Ukraine’s Other Front Line

Defending the Future of Ukraine One Child at a Time With Trauma Healing & Hope


Posted By
Abigail S. Widynski
Posted On

“Tell me one thing you love,” I asked a smart, fidgety group of children at a special school in the shielded western part of Ukraine. They were all eyeing the juice and Roshen chocolates waiting for them after an English chat. 

“YouTube videos and American missiles,” confident seven-year-old Pasha* said in Ukrainian to the group. The adults shifted visibly in their seats, and a new conversation was quickly restarted. Yet, there was much more left unsaid that couldn’t be said.

This is the vocabulary of war, a vocabulary no adult would wish for a child. And yet, it’s reality. Just as the entire country continually adapts in the 25-month war, the next generation tries to make sense of their “now.” One-line comments, like that of Pasha, reveal a layered struggle to make sense of the once safe world, now unsafe. 

Ukraine’s 7.5 million children have joined the nearly 1.65 billion children worldwide living in countries plagued by war and conflict, as reported by the Peace Research Institute Oslo (PRIO). War has long targeted the most vulnerable, and Ukraine is no different. With a shifting military frontline in the east, these children stand another frontline: the one separating the wartown present from the country’s hope of a much brighter, peace-filled future.


As an American living in Ukraine and LYNC partner, I have a front-row seat to resilience at its finest, that of children and their parents. I’ve had the life privilege of conceiving and leading LYNC’s multi-phase, multi-year trauma healing program called “Rebuilding Ukraine Now.”  Following the program’s first two phases with refugee women and children in Bautzen, Germany, we turned our gaze inside Ukraine mid-2023. Visiting IDP centers and orphanages and interviewing parents and administrators in Lviv, Uzhhorod, and Kyiv, it became abundantly clear that the invisible wounds of war, the ongoing trauma endured by the children, was an opportunity for greater mobilization of expertise and willing hearts across Ukraine.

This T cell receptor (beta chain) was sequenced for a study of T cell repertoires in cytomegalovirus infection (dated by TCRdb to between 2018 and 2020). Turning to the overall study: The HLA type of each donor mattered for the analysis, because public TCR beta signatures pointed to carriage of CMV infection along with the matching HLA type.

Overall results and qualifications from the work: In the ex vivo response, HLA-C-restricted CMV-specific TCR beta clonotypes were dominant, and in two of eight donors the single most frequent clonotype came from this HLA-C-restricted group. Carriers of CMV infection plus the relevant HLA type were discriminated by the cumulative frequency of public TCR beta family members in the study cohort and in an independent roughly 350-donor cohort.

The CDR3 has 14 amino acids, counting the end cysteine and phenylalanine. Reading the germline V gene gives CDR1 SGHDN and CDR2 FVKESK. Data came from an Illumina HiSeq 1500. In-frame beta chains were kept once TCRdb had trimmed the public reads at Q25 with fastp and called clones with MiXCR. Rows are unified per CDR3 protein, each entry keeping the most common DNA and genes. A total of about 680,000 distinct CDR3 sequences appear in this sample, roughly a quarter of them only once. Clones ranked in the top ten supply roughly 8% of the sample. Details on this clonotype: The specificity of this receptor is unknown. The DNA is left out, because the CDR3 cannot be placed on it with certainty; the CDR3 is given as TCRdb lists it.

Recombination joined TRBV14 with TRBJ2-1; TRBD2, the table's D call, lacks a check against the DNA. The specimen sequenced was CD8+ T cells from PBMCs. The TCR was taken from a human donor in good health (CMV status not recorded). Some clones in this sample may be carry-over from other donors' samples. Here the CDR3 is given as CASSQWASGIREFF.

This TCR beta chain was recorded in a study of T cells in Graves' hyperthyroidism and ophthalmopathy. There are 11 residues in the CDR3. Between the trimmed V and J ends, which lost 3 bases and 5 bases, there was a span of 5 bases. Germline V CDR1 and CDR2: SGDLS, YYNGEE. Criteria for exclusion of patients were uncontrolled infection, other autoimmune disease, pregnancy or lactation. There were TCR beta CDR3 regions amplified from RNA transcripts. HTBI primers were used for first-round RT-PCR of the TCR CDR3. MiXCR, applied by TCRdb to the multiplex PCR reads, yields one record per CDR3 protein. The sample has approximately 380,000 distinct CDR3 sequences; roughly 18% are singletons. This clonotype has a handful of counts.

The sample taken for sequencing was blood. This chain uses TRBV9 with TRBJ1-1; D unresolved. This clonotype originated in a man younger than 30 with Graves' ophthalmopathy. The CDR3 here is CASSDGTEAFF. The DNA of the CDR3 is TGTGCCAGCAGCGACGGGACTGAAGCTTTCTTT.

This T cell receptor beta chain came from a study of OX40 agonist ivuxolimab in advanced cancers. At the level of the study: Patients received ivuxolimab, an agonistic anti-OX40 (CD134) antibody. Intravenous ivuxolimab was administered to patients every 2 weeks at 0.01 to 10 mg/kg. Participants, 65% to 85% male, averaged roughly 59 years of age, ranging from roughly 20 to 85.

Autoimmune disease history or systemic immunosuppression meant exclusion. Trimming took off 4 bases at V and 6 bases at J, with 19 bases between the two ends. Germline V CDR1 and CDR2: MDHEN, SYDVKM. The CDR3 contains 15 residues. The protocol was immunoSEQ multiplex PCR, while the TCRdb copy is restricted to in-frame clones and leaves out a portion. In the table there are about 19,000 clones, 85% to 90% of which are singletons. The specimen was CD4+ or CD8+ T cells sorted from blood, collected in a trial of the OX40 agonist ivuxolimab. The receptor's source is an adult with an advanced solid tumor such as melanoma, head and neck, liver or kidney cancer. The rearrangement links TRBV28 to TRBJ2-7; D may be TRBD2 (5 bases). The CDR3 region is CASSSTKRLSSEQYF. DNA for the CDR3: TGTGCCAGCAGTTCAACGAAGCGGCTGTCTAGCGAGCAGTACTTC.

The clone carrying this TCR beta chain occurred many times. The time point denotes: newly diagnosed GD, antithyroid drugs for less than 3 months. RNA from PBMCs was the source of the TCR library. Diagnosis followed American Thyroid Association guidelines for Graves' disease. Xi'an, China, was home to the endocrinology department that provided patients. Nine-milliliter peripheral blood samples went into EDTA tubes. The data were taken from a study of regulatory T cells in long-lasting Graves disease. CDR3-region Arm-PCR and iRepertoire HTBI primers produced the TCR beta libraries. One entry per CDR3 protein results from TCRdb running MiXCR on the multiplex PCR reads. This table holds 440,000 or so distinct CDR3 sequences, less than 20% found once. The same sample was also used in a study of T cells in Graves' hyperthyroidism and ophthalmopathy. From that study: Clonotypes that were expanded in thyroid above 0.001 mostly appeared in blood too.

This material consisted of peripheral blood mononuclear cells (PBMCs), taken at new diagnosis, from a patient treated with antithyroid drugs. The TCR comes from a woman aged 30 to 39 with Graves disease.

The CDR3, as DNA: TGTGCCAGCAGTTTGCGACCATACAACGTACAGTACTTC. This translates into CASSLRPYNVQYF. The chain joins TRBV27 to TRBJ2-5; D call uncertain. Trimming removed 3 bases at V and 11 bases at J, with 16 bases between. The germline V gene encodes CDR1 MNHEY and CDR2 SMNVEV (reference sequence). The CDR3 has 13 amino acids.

As the groundwork was laid for phase III, entitled “Children & War: Caring for Ukraine’s Children Through Trauma Healing, Hope and Critical Care,” the mission to bring healing tools reverberated both in Ukraine and the United States, attracting your invaluable support and partnership. In Autumn 2023, LYNC launched a local partnership with the charitable foundation VAV Better Future, joining forces to host, train and graduate 42 children’s frontline workers. LYNC also successfully partnered with the leading children’s trauma curriculum developed and iterated following the Bosnian War to bring best-in-class and war context-specific expertise to these children’s workers, heroes in their own rite. 

Delivering emotional wellness tools in a war zone requires extreme agility and discernment. Even now, groups are running underground in shelters and under sirens. Our team and army of worker-leaders press forward, bearing their safety and that of the children in mind, to ensure a different type of defense for the future. I’m pleased to share what they have accomplished to dateto May 1:

  • 25 7-week trauma healing groups for children and their parents completed;
  • 276 children attended, graduated, and positively impacted;
  • 42 trained leaders deployed;
  • 16 regions in which the project operates; and
  • 10 groups are currently active, with more to come.

In conclusion, I would like to share this example of the work continuing, and hope expanding: At the conclusion of a group in the Zhytomyr region, one 11-year-old girl thanked the leaders and told them she changed a lot. They also noted a change, having known and tried to work with her for a year and a half. She struggled deeply with her emotions, trying to find her way through processing multiple traumas. However, after the leaders attended training and ran a group including herthe difference was marked. I changed on the inside, she told them. 

One child at a time. Thank you for your support. 

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